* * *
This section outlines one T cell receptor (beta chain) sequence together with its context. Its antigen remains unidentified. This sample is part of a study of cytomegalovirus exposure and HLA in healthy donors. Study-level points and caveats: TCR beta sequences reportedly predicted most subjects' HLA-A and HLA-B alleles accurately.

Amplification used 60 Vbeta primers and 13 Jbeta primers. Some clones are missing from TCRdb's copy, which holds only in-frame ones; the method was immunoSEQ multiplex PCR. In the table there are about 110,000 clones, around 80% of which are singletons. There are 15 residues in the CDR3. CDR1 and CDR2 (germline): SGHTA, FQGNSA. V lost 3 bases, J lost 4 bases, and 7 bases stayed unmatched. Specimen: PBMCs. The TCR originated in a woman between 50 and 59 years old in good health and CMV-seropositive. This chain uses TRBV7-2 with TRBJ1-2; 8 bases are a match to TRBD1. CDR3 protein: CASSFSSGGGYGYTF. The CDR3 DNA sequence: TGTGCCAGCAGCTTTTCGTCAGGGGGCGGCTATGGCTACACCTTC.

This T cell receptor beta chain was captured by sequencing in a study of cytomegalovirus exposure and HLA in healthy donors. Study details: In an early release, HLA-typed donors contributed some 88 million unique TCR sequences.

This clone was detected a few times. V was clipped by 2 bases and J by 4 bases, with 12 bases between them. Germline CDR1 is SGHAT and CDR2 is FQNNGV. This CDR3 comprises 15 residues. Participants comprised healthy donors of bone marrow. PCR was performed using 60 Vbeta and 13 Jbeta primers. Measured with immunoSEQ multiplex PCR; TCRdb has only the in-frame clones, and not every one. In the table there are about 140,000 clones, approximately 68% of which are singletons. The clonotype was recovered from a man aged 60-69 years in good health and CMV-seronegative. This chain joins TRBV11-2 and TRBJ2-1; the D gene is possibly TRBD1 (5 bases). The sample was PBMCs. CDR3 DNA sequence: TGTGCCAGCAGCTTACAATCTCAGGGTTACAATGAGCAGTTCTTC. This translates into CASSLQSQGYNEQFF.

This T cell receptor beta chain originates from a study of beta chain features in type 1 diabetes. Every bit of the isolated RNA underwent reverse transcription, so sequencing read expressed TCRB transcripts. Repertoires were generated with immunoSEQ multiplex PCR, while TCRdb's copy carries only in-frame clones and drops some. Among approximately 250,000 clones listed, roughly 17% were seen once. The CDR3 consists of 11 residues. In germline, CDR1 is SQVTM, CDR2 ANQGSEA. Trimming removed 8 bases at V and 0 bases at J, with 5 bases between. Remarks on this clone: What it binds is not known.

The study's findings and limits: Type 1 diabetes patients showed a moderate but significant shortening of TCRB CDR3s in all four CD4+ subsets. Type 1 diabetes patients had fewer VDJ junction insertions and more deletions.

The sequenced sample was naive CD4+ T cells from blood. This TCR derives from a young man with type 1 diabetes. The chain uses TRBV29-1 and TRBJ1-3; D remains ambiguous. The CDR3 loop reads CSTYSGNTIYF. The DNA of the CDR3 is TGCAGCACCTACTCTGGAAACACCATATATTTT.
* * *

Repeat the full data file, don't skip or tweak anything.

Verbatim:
This section outlines one T cell receptor (beta chain) sequence together with its context. Its antigen remains unidentified. This sample is part of a study of cytomegalovirus exposure and HLA in healthy donors. Study-level points and caveats: TCR beta sequences reportedly predicted most subjects' HLA-A and HLA-B alleles accurately.

Amplification used 60 Vbeta primers and 13 Jbeta primers. Some clones are missing from TCRdb's copy, which holds only in-frame ones; the method was immunoSEQ multiplex PCR. In the table there are about 110,000 clones, around 80% of which are singletons. There are 15 residues in the CDR3. CDR1 and CDR2 (germline): SGHTA, FQGNSA. V lost 3 bases, J lost 4 bases, and 7 bases stayed unmatched. Specimen: PBMCs. The TCR originated in a woman between 50 and 59 years old in good health and CMV-seropositive. This chain uses TRBV7-2 with TRBJ1-2; 8 bases are a match to TRBD1. CDR3 protein: CASSFSSGGGYGYTF. The CDR3 DNA sequence: TGTGCCAGCAGCTTTTCGTCAGGGGGCGGCTATGGCTACACCTTC.

This T cell receptor beta chain was captured by sequencing in a study of cytomegalovirus exposure and HLA in healthy donors. Study details: In an early release, HLA-typed donors contributed some 88 million unique TCR sequences.

This clone was detected a few times. V was clipped by 2 bases and J by 4 bases, with 12 bases between them. Germline CDR1 is SGHAT and CDR2 is FQNNGV. This CDR3 comprises 15 residues. Participants comprised healthy donors of bone marrow. PCR was performed using 60 Vbeta and 13 Jbeta primers. Measured with immunoSEQ multiplex PCR; TCRdb has only the in-frame clones, and not every one. In the table there are about 140,000 clones, approximately 68% of which are singletons. The clonotype was recovered from a man aged 60-69 years in good health and CMV-seronegative. This chain joins TRBV11-2 and TRBJ2-1; the D gene is possibly TRBD1 (5 bases). The sample was PBMCs. CDR3 DNA sequence: TGTGCCAGCAGCTTACAATCTCAGGGTTACAATGAGCAGTTCTTC. This translates into CASSLQSQGYNEQFF.

This T cell receptor beta chain originates from a study of beta chain features in type 1 diabetes. Every bit of the isolated RNA underwent reverse transcription, so sequencing read expressed TCRB transcripts. Repertoires were generated with immunoSEQ multiplex PCR, while TCRdb's copy carries only in-frame clones and drops some. Among approximately 250,000 clones listed, roughly 17% were seen once. The CDR3 consists of 11 residues. In germline, CDR1 is SQVTM, CDR2 ANQGSEA. Trimming removed 8 bases at V and 0 bases at J, with 5 bases between. Remarks on this clone: What it binds is not known.

The study's findings and limits: Type 1 diabetes patients showed a moderate but significant shortening of TCRB CDR3s in all four CD4+ subsets. Type 1 diabetes patients had fewer VDJ junction insertions and more deletions.

The sequenced sample was naive CD4+ T cells from blood. This TCR derives from a young man with type 1 diabetes. The chain uses TRBV29-1 and TRBJ1-3; D remains ambiguous. The CDR3 loop reads CSTYSGNTIYF. The DNA of the CDR3 is TGCAGCACCTACTCTGGAAACACCATATATTTT.